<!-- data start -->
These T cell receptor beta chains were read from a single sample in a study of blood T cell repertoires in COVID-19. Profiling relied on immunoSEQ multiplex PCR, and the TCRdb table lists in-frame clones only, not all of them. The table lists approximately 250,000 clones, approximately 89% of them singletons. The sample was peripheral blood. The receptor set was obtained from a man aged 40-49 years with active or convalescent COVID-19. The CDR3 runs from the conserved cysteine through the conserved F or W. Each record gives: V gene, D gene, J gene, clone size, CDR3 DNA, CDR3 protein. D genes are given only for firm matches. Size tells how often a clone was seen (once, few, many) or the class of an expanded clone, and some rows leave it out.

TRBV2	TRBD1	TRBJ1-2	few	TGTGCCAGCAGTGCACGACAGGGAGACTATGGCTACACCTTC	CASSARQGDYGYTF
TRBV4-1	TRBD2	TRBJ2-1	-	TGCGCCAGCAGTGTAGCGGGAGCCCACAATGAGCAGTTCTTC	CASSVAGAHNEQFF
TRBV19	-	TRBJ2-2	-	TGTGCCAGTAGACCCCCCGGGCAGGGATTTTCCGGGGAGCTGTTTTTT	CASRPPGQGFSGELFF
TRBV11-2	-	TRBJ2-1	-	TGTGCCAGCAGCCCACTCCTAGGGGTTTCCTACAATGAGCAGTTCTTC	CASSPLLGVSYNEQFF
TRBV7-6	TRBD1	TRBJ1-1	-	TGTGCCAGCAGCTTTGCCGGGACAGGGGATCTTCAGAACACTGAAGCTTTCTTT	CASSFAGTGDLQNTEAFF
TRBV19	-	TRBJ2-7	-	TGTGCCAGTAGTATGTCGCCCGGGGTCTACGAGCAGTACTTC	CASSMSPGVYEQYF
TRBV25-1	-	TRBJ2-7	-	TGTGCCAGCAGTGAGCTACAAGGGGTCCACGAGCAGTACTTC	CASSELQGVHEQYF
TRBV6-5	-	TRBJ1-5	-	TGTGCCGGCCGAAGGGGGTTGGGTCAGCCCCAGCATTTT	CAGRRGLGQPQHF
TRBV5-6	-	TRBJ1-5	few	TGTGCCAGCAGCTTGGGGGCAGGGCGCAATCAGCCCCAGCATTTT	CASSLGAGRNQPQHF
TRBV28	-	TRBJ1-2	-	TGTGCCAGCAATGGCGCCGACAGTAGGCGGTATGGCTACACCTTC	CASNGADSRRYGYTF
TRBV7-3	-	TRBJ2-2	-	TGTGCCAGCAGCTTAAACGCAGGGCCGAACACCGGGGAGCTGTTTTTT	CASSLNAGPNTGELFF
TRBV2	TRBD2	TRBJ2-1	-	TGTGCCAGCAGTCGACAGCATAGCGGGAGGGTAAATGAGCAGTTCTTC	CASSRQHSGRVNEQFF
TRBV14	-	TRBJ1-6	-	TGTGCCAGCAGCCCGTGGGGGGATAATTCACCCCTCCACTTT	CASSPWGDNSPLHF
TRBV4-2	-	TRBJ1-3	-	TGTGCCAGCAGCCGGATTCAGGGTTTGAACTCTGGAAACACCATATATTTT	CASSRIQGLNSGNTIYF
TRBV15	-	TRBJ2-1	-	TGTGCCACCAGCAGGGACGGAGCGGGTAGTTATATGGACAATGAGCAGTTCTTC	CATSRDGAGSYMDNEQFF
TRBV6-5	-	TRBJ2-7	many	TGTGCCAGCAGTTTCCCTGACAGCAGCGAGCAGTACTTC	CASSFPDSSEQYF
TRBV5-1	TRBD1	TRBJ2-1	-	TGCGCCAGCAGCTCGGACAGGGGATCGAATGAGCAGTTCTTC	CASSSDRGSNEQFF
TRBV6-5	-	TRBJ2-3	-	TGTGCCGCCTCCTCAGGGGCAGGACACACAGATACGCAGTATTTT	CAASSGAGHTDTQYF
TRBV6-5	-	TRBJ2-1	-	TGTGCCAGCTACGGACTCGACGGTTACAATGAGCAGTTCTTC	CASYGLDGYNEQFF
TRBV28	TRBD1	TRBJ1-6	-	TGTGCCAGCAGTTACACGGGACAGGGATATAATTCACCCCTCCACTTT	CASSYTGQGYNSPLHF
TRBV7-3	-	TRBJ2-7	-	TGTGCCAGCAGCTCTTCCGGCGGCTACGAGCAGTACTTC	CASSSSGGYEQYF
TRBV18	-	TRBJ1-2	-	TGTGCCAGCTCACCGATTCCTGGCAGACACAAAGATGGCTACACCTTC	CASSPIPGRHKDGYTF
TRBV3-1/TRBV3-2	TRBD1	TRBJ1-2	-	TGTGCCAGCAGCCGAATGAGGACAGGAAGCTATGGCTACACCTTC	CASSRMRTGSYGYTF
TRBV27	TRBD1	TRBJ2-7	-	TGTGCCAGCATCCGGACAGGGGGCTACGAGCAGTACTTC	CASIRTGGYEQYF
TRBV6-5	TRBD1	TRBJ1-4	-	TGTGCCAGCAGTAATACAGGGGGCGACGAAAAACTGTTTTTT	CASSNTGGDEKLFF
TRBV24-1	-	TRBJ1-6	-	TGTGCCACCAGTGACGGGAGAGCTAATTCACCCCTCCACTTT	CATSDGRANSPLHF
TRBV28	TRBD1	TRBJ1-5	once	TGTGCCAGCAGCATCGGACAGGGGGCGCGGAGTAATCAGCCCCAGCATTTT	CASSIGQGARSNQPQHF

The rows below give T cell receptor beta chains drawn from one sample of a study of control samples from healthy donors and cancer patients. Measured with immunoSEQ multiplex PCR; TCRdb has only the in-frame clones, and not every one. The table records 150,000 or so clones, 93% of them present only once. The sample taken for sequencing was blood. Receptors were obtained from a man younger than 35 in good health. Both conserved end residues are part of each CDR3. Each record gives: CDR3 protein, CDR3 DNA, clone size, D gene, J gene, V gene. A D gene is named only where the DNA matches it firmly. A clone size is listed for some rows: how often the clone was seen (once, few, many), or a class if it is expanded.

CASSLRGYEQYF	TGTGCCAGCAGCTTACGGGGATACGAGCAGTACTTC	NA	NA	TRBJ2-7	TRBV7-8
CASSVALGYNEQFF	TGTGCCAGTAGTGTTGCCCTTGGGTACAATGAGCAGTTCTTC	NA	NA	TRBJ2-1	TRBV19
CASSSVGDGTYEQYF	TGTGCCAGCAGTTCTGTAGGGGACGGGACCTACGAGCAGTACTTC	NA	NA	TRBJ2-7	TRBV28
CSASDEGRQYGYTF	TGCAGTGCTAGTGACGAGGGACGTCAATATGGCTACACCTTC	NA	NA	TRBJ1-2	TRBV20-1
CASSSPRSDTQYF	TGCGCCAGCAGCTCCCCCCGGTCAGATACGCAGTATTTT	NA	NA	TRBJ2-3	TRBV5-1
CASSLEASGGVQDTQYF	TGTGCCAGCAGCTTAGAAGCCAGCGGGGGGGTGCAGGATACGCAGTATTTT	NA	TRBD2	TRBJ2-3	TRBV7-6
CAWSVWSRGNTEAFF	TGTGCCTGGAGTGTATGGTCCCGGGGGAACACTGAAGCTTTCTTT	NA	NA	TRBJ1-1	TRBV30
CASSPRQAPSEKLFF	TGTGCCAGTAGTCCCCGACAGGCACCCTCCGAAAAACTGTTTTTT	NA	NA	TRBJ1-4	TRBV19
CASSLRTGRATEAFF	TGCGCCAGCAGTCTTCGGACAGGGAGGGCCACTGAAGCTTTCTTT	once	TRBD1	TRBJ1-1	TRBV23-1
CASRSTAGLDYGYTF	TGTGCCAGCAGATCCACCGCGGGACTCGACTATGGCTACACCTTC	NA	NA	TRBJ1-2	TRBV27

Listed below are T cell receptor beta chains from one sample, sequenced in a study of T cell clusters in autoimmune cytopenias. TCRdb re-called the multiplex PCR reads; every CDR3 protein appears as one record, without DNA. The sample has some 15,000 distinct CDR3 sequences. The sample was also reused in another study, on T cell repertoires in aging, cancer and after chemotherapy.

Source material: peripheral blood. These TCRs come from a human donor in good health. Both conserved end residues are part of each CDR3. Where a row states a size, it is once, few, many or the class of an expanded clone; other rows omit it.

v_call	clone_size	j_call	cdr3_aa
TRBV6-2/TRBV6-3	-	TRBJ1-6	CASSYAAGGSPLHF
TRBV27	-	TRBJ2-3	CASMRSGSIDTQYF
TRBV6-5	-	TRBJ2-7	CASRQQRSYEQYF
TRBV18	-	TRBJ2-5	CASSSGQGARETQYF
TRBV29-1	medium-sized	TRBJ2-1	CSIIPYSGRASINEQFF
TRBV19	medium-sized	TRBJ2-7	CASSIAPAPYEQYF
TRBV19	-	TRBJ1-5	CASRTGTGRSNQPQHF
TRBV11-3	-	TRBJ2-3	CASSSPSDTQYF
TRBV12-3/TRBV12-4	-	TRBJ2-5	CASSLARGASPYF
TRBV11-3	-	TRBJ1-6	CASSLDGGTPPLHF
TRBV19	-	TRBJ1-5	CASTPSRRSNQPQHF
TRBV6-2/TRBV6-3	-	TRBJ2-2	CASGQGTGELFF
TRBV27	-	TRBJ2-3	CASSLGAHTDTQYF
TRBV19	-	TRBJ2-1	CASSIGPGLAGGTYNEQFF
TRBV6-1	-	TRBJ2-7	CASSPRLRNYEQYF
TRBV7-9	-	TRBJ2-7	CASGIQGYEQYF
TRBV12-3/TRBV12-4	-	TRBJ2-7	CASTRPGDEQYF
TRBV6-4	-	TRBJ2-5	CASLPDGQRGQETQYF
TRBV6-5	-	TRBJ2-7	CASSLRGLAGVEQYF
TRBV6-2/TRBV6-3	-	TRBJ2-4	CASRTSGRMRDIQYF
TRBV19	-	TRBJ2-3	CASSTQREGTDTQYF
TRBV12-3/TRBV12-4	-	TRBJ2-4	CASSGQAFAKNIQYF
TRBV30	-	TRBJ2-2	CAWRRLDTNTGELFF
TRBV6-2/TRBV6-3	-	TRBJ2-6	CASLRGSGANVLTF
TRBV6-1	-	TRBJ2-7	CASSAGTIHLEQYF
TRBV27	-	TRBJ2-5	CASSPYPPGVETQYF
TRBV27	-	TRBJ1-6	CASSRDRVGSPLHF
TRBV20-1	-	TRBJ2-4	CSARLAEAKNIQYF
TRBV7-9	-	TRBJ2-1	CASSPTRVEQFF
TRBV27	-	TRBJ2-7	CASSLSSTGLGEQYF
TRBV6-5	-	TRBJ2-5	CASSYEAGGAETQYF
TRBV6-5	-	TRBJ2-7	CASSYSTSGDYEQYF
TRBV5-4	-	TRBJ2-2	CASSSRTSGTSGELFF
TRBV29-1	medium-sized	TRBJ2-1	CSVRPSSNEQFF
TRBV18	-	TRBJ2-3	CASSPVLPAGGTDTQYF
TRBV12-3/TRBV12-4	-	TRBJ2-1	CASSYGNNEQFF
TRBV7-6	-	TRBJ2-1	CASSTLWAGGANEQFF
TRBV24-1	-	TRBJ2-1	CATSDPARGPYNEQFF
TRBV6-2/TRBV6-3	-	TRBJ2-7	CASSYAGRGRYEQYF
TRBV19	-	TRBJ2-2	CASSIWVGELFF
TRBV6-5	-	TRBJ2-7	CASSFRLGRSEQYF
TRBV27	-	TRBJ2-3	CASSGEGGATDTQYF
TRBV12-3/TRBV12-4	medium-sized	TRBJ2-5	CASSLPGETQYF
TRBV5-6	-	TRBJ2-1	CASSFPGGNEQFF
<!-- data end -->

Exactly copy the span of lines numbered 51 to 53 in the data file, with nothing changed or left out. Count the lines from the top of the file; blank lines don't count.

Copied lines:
TRBV12-3/TRBV12-4	-	TRBJ2-5	CASSLARGASPYF
TRBV11-3	-	TRBJ1-6	CASSLDGGTPPLHF
TRBV19	-	TRBJ1-5	CASTPSRRSNQPQHF